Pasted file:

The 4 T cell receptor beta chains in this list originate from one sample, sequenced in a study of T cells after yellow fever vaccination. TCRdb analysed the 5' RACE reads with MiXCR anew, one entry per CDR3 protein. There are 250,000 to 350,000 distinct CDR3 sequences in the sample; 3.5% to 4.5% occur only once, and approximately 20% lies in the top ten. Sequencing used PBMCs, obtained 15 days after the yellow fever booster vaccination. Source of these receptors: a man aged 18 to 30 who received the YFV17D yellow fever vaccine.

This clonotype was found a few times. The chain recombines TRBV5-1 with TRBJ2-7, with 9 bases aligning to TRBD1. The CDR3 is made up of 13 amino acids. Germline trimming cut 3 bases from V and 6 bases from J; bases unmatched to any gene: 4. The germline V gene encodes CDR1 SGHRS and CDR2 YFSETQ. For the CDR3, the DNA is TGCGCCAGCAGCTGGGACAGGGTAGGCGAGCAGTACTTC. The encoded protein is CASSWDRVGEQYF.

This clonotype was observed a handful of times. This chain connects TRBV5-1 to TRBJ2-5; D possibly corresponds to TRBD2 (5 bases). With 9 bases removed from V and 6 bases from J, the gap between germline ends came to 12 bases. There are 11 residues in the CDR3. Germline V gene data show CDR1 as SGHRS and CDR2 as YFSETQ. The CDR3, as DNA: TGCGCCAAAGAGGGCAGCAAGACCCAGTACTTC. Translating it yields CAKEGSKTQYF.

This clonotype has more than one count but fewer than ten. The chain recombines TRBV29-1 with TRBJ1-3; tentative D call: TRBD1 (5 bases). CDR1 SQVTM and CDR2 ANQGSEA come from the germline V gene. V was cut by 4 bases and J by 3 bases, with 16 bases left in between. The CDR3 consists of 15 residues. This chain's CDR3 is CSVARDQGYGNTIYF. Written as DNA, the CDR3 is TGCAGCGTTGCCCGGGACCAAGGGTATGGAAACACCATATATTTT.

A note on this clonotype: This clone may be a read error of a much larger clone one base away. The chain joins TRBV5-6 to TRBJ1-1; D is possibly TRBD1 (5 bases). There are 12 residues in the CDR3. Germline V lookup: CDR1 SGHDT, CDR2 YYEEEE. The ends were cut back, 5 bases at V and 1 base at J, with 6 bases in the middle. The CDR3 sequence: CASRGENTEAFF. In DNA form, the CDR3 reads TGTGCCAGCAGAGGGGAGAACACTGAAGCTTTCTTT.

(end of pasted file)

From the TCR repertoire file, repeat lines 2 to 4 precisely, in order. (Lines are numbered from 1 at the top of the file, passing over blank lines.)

This clonotype was found a few times. The chain recombines TRBV5-1 with TRBJ2-7, with 9 bases aligning to TRBD1. The CDR3 is made up of 13 amino acids. Germline trimming cut 3 bases from V and 6 bases from J; bases unmatched to any gene: 4. The germline V gene encodes CDR1 SGHRS and CDR2 YFSETQ. For the CDR3, the DNA is TGCGCCAGCAGCTGGGACAGGGTAGGCGAGCAGTACTTC. The encoded protein is CASSWDRVGEQYF.

This clonotype was observed a handful of times. This chain connects TRBV5-1 to TRBJ2-5; D possibly corresponds to TRBD2 (5 bases). With 9 bases removed from V and 6 bases from J, the gap between germline ends came to 12 bases. There are 11 residues in the CDR3. Germline V gene data show CDR1 as SGHRS and CDR2 as YFSETQ. The CDR3, as DNA: TGCGCCAAAGAGGGCAGCAAGACCCAGTACTTC. Translating it yields CAKEGSKTQYF.

This clonotype has more than one count but fewer than ten. The chain recombines TRBV29-1 with TRBJ1-3; tentative D call: TRBD1 (5 bases). CDR1 SQVTM and CDR2 ANQGSEA come from the germline V gene. V was cut by 4 bases and J by 3 bases, with 16 bases left in between. The CDR3 consists of 15 residues. This chain's CDR3 is CSVARDQGYGNTIYF. Written as DNA, the CDR3 is TGCAGCGTTGCCCGGGACCAAGGGTATGGAAACACCATATATTTT.